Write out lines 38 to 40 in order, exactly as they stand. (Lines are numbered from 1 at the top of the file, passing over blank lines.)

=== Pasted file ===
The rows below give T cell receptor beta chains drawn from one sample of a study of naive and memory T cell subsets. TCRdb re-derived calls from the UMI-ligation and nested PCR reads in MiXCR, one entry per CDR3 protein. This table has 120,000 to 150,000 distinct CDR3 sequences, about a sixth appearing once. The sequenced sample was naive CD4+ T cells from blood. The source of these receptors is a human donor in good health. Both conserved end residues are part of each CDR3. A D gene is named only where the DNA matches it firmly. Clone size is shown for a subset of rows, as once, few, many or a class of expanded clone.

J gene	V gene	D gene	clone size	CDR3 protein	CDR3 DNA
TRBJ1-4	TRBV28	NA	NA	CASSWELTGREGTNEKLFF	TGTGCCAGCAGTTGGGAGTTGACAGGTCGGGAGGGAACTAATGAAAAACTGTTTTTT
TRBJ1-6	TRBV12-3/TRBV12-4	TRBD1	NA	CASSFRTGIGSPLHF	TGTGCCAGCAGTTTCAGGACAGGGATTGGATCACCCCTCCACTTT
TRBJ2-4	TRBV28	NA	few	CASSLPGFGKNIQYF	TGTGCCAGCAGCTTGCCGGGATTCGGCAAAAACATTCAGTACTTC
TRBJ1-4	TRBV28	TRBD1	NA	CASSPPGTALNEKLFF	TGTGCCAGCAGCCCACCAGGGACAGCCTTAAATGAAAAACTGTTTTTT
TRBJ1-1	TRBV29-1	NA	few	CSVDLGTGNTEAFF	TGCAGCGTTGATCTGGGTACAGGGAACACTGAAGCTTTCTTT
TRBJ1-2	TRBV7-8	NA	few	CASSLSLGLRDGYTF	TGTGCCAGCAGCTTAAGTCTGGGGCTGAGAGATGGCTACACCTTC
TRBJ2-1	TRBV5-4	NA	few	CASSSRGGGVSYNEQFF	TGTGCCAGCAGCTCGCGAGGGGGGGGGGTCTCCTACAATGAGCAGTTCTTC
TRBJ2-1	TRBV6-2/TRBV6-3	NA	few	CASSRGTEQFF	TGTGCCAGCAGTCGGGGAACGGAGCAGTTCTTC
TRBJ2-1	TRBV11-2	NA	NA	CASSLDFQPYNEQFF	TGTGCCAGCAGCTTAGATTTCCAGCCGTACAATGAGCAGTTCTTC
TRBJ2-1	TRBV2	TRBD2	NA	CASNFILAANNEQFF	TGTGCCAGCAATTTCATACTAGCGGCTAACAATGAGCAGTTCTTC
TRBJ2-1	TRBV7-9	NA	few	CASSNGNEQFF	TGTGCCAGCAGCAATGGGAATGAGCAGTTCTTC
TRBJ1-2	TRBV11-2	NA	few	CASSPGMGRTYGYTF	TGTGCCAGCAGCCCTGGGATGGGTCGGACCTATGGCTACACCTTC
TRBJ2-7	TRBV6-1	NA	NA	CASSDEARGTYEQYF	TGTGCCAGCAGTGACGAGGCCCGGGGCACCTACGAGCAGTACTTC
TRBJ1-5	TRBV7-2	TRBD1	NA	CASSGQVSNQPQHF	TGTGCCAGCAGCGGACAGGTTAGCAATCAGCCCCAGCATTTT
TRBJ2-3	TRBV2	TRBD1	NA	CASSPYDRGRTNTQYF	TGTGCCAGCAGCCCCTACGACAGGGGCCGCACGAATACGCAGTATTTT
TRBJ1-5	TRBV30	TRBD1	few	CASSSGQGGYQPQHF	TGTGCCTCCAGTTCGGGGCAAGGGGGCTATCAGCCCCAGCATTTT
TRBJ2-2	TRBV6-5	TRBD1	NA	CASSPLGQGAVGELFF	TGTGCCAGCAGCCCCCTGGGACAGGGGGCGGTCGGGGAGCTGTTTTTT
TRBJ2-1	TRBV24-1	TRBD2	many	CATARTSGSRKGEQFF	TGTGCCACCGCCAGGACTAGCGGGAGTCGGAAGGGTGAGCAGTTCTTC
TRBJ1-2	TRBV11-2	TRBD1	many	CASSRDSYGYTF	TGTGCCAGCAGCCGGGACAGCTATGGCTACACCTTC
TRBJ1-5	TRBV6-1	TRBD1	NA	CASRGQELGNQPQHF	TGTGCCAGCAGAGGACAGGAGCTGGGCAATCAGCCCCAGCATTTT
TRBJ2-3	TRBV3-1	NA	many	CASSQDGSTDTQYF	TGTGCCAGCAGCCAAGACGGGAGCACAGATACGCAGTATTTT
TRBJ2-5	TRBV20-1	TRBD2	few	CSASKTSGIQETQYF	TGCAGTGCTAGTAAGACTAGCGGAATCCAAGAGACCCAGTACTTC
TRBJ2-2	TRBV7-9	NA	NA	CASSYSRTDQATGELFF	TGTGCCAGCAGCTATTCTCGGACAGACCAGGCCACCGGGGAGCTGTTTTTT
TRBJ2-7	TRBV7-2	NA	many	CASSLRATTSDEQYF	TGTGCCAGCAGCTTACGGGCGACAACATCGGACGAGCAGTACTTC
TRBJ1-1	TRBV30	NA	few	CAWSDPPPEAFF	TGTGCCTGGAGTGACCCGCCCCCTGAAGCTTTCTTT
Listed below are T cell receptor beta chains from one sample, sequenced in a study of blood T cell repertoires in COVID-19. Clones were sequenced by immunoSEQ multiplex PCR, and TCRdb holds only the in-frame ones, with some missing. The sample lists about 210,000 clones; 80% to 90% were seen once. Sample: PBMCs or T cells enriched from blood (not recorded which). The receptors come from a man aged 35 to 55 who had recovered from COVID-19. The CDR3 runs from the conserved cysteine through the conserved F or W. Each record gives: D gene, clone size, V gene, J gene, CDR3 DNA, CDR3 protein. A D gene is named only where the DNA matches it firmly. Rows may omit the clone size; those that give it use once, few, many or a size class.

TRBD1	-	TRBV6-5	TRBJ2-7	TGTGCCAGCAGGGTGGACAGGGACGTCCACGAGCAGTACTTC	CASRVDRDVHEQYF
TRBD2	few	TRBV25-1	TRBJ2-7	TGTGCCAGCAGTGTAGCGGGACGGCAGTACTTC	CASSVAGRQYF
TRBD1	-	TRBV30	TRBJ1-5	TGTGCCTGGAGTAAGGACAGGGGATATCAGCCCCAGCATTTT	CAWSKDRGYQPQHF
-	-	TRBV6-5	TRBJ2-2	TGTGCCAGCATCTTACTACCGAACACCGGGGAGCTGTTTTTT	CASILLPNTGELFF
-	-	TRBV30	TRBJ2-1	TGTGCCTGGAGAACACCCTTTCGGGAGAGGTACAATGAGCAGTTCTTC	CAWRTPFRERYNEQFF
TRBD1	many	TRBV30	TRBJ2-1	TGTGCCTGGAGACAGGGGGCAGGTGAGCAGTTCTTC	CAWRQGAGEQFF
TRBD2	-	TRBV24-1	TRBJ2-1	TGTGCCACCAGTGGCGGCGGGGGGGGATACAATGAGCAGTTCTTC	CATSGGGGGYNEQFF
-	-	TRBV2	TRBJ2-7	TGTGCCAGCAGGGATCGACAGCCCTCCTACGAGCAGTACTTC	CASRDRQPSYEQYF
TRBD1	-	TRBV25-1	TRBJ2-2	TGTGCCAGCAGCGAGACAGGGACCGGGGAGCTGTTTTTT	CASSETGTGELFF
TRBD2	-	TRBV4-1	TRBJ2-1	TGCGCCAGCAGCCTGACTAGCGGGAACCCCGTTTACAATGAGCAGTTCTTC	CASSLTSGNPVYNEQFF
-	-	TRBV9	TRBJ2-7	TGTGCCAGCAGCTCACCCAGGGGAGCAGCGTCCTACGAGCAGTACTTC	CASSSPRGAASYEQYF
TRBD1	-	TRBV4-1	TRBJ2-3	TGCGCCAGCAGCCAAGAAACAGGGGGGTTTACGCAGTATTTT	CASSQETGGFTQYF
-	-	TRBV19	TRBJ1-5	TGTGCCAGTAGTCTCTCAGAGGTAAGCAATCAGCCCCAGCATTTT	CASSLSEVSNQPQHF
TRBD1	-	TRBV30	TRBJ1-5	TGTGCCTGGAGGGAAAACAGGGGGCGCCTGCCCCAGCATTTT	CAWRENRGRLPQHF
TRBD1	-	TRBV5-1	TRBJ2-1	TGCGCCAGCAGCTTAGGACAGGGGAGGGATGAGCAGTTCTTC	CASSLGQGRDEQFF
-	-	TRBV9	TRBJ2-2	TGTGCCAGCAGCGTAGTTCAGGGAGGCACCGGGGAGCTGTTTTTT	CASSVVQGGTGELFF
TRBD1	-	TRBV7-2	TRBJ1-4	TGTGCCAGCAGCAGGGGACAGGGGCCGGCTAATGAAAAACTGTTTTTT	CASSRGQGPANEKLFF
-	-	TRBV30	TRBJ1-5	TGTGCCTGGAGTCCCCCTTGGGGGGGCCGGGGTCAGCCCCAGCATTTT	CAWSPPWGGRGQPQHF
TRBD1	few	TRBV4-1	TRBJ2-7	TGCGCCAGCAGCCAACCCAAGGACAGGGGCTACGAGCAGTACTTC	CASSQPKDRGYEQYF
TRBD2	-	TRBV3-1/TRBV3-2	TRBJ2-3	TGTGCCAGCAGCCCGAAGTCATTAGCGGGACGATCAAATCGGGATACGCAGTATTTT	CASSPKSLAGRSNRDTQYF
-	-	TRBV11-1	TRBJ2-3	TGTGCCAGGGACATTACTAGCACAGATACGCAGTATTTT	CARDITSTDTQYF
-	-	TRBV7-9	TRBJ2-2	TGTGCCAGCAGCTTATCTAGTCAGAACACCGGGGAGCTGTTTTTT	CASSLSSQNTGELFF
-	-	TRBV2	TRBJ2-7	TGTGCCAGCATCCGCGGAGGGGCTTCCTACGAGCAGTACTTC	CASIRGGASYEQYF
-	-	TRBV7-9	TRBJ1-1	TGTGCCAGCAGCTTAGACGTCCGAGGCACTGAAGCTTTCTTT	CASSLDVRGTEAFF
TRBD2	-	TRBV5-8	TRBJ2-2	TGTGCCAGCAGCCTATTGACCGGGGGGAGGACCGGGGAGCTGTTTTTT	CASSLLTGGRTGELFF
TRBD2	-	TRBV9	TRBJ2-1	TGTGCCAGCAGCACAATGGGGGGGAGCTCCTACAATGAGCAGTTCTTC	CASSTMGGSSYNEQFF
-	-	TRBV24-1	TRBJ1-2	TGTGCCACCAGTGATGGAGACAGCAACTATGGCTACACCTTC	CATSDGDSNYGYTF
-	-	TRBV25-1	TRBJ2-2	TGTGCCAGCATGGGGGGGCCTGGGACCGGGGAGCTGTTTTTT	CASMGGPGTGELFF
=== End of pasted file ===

TRBD2	-	TRBV4-1	TRBJ2-1	TGCGCCAGCAGCCTGACTAGCGGGAACCCCGTTTACAATGAGCAGTTCTTC	CASSLTSGNPVYNEQFF
-	-	TRBV9	TRBJ2-7	TGTGCCAGCAGCTCACCCAGGGGAGCAGCGTCCTACGAGCAGTACTTC	CASSSPRGAASYEQYF
TRBD1	-	TRBV4-1	TRBJ2-3	TGCGCCAGCAGCCAAGAAACAGGGGGGTTTACGCAGTATTTT	CASSQETGGFTQYF